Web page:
I’ve been thinking a lot recently about the intersection of motion and comics. It might be because I’ve been on a bit of a Sally Cruikshank kick, and when I watch the ever-fantastic Quasi at the Quackadero or Beginning, Middle, and End, I can’t help but be a little jealous of animation. How could comics ever hope to compete with such fun, organic, interesting little motions? Of course, the more I thought about it the more I began to appreciate the comics medium for what it is and isn’t able to do. I also started to consider the increasingly popular phenomenon of motion comics¹. Before I get too critical, though, I’d better start with a little theory, which may seem basic, but often goes unspoken.
Comics exist in a compromised space between the collaboratively consumed medium of “traditional writing” and the more passively consumed medium of film. When reading a book, a reader is expected to imagine all the elements of the story they’re experiencing – the sound of the characters’ voices, the look of the locations, and so on. The author of a book gives a basic instruction, but the exact execution of any aspect of the text is left to the reader. If I were to describe a character shouting “You shall not pass!” I could describe his hoarse bellow, the slight pauses between each word, and the lingering “a” in “pass” that conveys his panic. No matter how much detail I went into, though, there’s still an element of interpretation on the part of the reader, who is being asked to imagine the action according to my instructions. Were I directing a film, though, the viewer would have no such collaborative power. He would see the scene, and that would be it. Any ambiguity would shift from the action itself to the interpretation of the action, making the viewer’s role an essentially passive one.
Comics, being a purely visual medium, share the collaborative nature of traditional writing where sound is concerned. Where comics and “traditional” writing differ is in the visual realm. A novelist might go to great lengths to describe a certain location or manner of dress, which might necessarily disrupt the flow of the story. A comics artist is able to sidestep the scene-setting issue by drawing characters in a setting – a comics artist is able to hit the ground running. Joseph Conrad might spend five pages describing how beautiful and ghostly a boat looked in the moonlight, but a comics artist is able to draw the boat AND the characters AND include the initial dialogue all in the first panel or two. That’s a pretty great advantage, and in the right hands can lead to some incredible storytelling.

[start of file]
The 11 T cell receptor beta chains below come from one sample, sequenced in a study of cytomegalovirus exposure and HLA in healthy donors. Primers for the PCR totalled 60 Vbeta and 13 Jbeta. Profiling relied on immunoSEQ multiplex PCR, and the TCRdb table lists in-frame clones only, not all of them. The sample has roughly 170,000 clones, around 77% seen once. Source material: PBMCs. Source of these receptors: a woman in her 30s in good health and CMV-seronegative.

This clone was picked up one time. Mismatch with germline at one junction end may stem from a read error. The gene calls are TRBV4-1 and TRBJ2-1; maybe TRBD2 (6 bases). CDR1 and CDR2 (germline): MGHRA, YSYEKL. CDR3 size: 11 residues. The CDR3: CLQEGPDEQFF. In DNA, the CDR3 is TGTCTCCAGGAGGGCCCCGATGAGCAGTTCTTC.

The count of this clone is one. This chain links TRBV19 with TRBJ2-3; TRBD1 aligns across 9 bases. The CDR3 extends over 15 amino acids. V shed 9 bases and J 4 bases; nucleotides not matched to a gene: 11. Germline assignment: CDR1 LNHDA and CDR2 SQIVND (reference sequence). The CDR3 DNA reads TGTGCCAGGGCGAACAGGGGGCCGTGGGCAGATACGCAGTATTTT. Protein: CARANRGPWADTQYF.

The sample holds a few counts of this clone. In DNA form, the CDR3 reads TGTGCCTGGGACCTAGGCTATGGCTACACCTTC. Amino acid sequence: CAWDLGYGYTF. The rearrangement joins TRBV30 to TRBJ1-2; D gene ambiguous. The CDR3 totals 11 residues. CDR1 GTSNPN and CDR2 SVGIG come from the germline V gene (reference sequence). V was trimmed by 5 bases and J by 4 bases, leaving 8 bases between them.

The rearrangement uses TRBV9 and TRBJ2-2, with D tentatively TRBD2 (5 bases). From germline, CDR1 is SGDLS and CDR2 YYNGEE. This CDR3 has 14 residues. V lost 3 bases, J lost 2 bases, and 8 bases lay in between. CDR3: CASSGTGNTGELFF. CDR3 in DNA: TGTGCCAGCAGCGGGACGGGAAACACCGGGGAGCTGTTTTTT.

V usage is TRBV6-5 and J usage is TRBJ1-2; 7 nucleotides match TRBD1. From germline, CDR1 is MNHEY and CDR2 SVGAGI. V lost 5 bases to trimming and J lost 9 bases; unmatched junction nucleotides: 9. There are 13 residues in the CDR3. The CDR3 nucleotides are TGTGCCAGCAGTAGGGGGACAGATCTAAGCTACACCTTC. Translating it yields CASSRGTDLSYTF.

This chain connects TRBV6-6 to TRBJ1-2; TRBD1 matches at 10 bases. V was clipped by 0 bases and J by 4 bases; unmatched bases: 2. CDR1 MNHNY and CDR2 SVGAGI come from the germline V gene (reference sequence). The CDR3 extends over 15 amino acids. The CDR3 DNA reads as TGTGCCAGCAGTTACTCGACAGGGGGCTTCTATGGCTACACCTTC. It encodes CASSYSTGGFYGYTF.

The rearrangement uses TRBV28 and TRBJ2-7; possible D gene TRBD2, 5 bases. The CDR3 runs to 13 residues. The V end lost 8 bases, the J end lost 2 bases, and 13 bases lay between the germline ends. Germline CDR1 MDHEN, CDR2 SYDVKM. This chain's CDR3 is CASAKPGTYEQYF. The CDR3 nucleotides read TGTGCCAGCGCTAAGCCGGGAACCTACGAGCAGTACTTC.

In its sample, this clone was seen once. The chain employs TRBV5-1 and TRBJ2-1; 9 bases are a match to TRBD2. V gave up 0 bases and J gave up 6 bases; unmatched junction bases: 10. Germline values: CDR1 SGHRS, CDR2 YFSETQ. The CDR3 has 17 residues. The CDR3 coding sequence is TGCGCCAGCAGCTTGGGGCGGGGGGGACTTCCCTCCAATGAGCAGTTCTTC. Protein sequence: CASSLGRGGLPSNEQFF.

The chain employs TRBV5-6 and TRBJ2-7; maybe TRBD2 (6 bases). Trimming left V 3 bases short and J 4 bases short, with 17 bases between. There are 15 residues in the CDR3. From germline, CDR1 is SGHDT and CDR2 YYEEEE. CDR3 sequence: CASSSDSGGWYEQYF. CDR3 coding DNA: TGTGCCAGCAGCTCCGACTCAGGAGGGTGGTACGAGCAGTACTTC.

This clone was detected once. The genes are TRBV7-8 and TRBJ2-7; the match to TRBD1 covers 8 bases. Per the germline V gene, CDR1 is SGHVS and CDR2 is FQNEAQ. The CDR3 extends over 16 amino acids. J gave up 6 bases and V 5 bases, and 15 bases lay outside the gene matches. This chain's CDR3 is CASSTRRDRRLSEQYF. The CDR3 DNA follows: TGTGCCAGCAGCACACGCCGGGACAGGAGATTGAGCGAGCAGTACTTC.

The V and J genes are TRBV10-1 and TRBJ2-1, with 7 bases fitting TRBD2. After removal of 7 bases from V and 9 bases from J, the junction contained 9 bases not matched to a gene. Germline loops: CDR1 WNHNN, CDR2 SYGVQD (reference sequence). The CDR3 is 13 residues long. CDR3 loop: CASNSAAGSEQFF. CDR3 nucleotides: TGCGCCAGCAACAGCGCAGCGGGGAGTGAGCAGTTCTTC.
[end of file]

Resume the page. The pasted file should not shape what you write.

The sacrifice is large, though. Dialogue takes longer to depict, and tiny motions accessible to “traditional” writers, animators, and filmographers are all but lost. While a novelist might write “her chest moved gently with each breath,” and a camera would easily capture the action, a comic artist is faced with a dilemma. He could, of course, write “her chest moved gently with each breath” in a caption box superimposed over an image of “her chest.” (This is what we might call the Craig Thompson method.) He could also go a more diagrammatic route, drawing first the raised chest then the lowered chest then the raised chest again, ad infinitum (this might be called the Chris Ware method.) He might write “exhale” next to the figure (the Brandon Graham method) or draw lines above the chest, indicating a kind of pseudo-cubist motion (the Segar method). These solutions are, in their own ways, narrative digressions that prose and film have much less trouble with. A breath that is important to the narrative will be given this kind of special attention in comics, but other breaths will be ignored. Traditional writing allows for much more casual detail when it comes to small motions, and film/animation are packed full of tiny motions that add personality to the characters.
Given the disadvantages comics bring upon themselves, why would anyone choose to work in the medium? Why not just write a traditional book, or make an animated movie? Aside from the obvious economic answer (all you need is a pencil! Create infinite worlds!) comics have several things going for them. As I mentioned before, comics represent a compromise between the collaborative nature of traditional reading and the passive experience of watching a film. The reader of a comic is given a large amount of control, and is still asked to imagine much of the action. It is up to the reader to mentally create the action between panels, to imagine the voices of the characters, the sounds, sensations, and so on. The artist can give some pretty specific cues as to what’s going on, but it is ultimately up to the reader how he will read.
Comics also benefit (traditionally) from deliberate page composition. Although this isn’t always the case now in the McCloud age of digital comics, the comic page has long been the object of careful and artful narrative experimentation. At the risk of sounding like Grant Morrison, the comic page is unique in its narrative structure. Where a book or film gives a reader a single story-element at a time, the comics page breaks a narrative into carefully composed chunks. As I said, this isn’t always the case, but the composition of an entire page (and often a 2 page spread) is an important aspect of comics reading and pacing.